# 无标度网络模型

A scale-free network is a network whose degree distribution follows a power law, at least asymptotically. That is, the fraction P(k) of nodes in the network having k connections to other nodes goes for large values of k as

A scale-free network is a network whose degree distribution follows a power law, at least asymptotically. That is, the fraction P(k) of nodes in the network having k connections to other nodes goes for large values of k as

$\displaystyle{ \lt math\gt 《数学》 P(k) \ \sim \ k^\boldsymbol{-\gamma} P(k) \ \sim \ k^\boldsymbol{-\gamma} P(k) \ \sim \ k^\boldsymbol{-\gamma} }$

[/itex]

where $\displaystyle{ \gamma }$ is a parameter whose value is typically in the range 2 < $\displaystyle{ \gamma }$ < 3 (wherein the second moment (scale parameter) $\displaystyle{ k^\boldsymbol{-\gamma} }$ is infinite but the first moment is finite), although occasionally it may lie outside these bounds.

where $\displaystyle{ \gamma }$ is a parameter whose value is typically in the range 2 < $\displaystyle{ \gamma }$ < 3 (wherein the second moment (scale parameter) $\displaystyle{ k^\boldsymbol{-\gamma} }$ is infinite but the first moment is finite), although occasionally it may lie outside these bounds.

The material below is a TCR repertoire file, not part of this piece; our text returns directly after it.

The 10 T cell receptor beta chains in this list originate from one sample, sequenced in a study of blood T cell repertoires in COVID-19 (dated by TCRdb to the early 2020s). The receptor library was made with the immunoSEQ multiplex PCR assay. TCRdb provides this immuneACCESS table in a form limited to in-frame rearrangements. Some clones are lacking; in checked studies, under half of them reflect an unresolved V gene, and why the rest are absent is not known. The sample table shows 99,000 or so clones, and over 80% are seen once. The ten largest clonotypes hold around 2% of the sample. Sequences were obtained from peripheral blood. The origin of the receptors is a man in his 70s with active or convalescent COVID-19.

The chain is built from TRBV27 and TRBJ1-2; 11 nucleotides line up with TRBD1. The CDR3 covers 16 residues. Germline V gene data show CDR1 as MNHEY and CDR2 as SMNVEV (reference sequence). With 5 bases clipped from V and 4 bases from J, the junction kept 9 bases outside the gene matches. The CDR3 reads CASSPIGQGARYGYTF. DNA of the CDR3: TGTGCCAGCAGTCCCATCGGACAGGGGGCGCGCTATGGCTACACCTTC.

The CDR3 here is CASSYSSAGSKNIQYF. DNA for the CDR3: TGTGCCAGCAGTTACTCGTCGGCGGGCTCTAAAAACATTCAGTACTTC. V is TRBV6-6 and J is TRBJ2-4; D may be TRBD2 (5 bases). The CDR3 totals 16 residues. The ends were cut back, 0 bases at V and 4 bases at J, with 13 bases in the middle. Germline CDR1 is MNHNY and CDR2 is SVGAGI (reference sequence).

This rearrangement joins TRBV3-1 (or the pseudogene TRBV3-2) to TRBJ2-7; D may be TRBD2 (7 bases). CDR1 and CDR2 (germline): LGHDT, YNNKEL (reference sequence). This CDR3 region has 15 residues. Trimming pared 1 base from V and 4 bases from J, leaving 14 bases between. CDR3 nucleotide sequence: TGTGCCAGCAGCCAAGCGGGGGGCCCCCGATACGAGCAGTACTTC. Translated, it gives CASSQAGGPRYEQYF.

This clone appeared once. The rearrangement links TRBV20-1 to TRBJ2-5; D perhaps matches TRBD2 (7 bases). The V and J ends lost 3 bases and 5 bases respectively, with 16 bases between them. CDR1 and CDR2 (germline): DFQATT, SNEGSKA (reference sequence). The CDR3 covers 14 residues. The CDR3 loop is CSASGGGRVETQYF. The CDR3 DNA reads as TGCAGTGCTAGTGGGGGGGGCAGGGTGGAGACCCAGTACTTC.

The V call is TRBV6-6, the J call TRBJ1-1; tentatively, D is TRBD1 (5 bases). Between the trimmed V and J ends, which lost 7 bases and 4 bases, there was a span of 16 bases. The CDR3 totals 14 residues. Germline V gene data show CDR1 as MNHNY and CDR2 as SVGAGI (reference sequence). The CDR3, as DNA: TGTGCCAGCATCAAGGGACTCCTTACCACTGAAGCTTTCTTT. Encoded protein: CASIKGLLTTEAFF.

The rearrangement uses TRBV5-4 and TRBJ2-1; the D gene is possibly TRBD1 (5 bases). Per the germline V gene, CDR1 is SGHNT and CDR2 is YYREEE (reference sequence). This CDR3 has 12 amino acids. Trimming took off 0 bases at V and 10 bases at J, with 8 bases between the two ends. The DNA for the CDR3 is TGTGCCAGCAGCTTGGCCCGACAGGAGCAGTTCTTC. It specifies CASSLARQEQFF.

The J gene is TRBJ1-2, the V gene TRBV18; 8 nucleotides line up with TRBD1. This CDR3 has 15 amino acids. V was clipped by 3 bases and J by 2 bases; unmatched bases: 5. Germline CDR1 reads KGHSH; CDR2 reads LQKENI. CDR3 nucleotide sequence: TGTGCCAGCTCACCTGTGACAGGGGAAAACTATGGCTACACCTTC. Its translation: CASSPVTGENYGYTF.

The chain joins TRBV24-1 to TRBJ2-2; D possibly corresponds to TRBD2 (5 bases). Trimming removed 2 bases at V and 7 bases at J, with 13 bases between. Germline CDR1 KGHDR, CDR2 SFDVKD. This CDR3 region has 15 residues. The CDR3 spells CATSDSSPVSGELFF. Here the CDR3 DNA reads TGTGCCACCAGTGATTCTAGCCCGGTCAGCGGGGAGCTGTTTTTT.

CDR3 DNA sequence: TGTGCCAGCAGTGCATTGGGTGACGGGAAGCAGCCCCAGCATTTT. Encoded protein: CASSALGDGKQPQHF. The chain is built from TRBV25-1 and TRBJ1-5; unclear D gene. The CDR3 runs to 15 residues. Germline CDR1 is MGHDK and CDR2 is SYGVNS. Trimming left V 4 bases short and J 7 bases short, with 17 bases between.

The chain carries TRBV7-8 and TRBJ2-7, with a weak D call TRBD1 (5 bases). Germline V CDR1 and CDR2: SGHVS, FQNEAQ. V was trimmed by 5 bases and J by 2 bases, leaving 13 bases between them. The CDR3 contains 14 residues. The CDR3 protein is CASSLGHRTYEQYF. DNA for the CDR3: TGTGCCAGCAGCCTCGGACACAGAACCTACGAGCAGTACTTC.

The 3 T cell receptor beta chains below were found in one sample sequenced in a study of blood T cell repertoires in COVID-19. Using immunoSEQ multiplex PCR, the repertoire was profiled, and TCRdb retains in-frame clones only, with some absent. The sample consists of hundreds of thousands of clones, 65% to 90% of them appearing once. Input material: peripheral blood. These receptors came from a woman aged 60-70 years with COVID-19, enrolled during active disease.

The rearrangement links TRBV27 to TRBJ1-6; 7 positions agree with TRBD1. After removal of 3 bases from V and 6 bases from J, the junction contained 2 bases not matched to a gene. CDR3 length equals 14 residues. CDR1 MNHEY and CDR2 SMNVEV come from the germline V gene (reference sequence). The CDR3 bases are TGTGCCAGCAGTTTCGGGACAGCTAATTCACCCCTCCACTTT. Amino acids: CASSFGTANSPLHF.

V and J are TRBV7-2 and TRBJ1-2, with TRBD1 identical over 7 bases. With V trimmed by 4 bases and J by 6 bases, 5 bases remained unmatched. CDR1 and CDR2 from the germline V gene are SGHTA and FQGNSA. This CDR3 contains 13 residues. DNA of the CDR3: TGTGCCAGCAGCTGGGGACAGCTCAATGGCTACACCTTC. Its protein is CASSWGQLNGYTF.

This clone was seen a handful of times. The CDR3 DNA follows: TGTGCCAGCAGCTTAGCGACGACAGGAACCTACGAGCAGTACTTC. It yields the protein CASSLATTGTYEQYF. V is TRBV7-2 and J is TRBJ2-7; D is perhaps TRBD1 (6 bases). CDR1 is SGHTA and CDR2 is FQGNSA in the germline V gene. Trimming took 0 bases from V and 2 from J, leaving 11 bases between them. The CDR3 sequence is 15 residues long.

Many networks have been reported to be scale-free, although statistical analysis has refuted many of these claims and seriously questioned others. Preferential attachment and the fitness model have been proposed as mechanisms to explain conjectured power law degree distributions in real networks.

Many networks have been reported to be scale-free, although statistical analysis has refuted many of these claims and seriously questioned others. Preferential attachment and the fitness model have been proposed as mechanisms to explain conjectured power law degree distributions in real networks.

## History

In studies of the networks of citations between scientific papers, Derek de Solla Price showed in 1965 that the number of links to papers—i.e., the number of citations they receive—had a heavy-tailed distribution following a Pareto distribution or power law, and thus that the citation network is scale-free. He did not however use the term "scale-free network", which was not coined until some decades later. In a later paper in 1976, Price also proposed a mechanism to explain the occurrence of power laws in citation networks, which he called "cumulative advantage" but which is today more commonly known under the name preferential attachment.